Norfolk's most wanted captured hiding in river by police dog after three-hour manhunt
PUBLISHED: 12:35 06 September 2019 | UPDATED: 15:22 06 September 2019
One of Norfolk's most wanted criminals is back behind bars after he was found in a river bed by a determined police dog following a three hour game of hide and seek.
Danny Scott-Grey, who had links to the Thetford, Attleborough, Norwich, Great Yarmouth and Dereham areas, was wanted on recall to prison after breaching the terms of his licence.
He was being hunted by police who eventually located him in the quiet Suffolk village of Kelsale, near Saxmundham.
While searching an area of farmland in the village, police dog Daley and his handler PC Chris Squirrell picked up a scent and continued along a river bank.
A frantic three-hour search of the area and riverbank ensued until the pooch's dogged determination helped locate the wanted man hiding in long grass.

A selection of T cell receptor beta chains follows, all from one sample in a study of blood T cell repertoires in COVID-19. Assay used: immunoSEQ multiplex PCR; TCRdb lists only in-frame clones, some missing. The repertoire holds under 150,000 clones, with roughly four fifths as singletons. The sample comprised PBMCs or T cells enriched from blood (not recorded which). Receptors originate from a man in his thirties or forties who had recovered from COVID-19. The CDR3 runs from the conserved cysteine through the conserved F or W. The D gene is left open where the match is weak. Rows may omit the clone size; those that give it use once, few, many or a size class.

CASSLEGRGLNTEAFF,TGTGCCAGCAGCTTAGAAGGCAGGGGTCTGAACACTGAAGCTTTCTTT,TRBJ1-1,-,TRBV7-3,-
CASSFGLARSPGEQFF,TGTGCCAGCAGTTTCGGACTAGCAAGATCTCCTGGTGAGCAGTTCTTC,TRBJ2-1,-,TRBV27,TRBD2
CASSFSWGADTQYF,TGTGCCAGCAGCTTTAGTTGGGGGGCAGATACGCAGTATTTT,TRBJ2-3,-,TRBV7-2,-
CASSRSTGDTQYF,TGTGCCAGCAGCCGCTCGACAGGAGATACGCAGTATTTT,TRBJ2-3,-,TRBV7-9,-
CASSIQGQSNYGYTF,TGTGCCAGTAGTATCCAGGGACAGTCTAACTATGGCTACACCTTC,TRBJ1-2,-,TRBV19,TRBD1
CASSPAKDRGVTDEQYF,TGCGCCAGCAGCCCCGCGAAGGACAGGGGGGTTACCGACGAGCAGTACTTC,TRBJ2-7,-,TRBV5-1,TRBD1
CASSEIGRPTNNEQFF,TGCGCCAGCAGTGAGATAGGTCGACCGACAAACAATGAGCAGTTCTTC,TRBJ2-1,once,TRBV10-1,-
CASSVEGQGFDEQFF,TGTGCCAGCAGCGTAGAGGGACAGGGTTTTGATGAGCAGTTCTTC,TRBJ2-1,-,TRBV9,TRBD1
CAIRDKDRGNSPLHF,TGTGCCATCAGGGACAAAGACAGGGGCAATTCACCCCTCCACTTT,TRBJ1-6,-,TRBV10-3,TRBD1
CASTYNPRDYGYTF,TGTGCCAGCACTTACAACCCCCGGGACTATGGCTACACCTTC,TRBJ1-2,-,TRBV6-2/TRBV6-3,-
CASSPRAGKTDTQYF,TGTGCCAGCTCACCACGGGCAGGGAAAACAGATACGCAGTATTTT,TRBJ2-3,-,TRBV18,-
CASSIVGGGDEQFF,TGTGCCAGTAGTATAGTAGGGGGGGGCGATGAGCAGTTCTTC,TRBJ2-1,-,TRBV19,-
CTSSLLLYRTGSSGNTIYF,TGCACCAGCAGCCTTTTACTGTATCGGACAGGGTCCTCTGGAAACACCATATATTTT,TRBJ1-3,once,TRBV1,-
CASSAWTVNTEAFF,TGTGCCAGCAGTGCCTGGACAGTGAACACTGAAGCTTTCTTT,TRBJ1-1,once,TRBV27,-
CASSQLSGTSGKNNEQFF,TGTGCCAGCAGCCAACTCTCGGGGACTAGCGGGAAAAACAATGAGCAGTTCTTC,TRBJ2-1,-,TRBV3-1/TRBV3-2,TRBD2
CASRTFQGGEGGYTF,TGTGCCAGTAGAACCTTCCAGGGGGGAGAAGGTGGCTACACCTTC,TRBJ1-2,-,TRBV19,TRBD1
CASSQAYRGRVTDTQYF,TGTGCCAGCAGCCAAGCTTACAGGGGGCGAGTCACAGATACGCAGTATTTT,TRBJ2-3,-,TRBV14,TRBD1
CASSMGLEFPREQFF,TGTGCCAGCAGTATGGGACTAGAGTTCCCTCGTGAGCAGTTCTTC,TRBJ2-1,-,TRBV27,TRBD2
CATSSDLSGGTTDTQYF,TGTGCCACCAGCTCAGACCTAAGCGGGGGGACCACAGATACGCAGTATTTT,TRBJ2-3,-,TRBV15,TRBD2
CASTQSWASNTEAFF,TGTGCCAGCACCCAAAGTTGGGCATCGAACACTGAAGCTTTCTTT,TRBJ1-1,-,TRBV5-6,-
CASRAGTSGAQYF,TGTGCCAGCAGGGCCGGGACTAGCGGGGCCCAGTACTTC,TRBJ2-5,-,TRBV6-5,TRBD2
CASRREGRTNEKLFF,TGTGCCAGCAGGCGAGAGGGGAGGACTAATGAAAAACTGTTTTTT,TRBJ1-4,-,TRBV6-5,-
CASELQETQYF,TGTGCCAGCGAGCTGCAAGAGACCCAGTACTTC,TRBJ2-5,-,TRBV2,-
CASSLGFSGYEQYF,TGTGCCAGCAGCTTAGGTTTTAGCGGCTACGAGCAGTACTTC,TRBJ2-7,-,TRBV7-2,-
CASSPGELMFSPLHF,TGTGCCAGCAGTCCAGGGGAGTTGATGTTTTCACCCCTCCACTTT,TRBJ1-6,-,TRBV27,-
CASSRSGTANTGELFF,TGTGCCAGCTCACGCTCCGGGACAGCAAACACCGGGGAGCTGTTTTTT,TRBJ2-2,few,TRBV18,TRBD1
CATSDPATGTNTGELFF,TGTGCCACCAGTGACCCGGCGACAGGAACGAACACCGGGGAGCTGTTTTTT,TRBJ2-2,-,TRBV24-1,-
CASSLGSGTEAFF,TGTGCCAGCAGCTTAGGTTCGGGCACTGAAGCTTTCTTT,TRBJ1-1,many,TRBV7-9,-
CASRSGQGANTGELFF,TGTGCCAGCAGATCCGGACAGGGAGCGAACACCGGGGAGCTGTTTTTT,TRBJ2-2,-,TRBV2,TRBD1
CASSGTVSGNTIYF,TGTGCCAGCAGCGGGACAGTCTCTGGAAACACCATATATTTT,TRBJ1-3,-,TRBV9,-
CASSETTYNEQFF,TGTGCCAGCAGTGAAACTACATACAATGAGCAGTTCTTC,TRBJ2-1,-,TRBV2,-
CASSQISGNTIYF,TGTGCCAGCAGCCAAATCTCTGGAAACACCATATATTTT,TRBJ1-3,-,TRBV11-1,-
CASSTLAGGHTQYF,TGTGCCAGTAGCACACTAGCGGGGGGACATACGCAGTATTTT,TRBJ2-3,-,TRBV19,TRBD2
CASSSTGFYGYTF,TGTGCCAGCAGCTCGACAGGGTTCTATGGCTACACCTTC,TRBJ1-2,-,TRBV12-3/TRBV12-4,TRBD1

Norfolk and Suffolk's police dog unit tweeted: "[Man] leads Suffolk police in a pursuit before PD Daley arrives and after three hours of hide and seek locates his man well hidden in a river bed."
After being found Scott-Grey told officers: "You wouldn't have found me without that dog".
He was arrested and has since been returned to prison following the drama on Saturday (August 31).
Breckland Police took to Twitter to thank the public and the media for their help in publicising the appeal.
A spokesman for Suffolk police said: "On Saturday afternoon, PC Chris Squirrell and PD Daley were actively seeking a male wanted on recall to prison.
"Officers had reason to search the village of Kelsale, near Saxmundham, and this included PD Daley and PC Squirrell.
"On entering an area of farmland, Daley gained a track and continued along a river bank.
"After some distance Daley showed interest in the river bank, he continued tracking and showing further interest in the river bank, subsequently located a man in long grass, and he was arrested."
Alan Revell, chairman of Kelsale-cum-Carlton Parish Council, said: "There was a lot of police activity. I would say there were six or seven police cars at least.
"It is unusual to see that sort of police activity in the village.
Suffolk and Norfolk have a combined dog section, which currently has 24 licenced handlers, working across the two counties, with a shift system to provide the best availability.